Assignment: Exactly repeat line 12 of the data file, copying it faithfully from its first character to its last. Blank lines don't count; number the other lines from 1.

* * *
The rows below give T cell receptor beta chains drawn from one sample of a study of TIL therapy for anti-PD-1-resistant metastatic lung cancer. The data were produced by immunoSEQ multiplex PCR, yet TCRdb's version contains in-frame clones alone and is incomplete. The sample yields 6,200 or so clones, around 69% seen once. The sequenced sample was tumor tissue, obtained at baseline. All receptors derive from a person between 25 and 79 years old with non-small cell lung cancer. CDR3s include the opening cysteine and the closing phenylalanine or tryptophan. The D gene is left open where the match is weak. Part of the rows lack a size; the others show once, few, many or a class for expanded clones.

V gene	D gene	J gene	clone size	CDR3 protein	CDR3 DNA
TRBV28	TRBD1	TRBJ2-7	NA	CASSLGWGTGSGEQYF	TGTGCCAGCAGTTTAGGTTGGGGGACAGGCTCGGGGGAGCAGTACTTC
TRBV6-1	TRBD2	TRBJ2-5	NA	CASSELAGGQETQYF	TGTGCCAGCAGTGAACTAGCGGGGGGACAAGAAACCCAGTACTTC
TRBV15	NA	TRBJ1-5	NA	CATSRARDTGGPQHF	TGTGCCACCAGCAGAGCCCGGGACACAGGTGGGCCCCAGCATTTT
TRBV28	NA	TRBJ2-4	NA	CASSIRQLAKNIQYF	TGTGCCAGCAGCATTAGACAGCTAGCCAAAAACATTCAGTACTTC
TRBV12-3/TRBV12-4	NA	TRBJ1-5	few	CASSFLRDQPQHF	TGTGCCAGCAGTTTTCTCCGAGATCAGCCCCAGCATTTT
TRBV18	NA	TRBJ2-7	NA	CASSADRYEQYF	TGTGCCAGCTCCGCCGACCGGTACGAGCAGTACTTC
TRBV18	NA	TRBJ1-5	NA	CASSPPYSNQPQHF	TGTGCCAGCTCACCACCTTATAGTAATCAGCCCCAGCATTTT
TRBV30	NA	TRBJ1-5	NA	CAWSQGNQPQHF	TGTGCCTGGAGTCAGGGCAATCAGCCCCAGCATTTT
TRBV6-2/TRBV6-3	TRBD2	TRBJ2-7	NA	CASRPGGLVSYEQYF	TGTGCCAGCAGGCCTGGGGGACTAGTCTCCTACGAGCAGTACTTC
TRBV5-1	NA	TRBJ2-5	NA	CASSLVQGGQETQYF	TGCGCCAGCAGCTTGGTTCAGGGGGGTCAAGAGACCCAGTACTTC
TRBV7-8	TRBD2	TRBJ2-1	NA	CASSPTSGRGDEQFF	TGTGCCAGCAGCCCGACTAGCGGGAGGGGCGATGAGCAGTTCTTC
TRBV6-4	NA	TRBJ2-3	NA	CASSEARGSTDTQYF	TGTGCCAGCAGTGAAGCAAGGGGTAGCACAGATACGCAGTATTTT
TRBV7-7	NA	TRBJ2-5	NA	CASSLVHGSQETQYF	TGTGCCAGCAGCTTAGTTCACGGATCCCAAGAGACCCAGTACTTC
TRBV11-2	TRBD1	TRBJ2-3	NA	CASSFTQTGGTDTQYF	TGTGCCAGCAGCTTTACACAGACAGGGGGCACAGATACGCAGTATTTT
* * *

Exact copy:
TRBV5-1	NA	TRBJ2-5	NA	CASSLVQGGQETQYF	TGCGCCAGCAGCTTGGTTCAGGGGGGTCAAGAGACCCAGTACTTC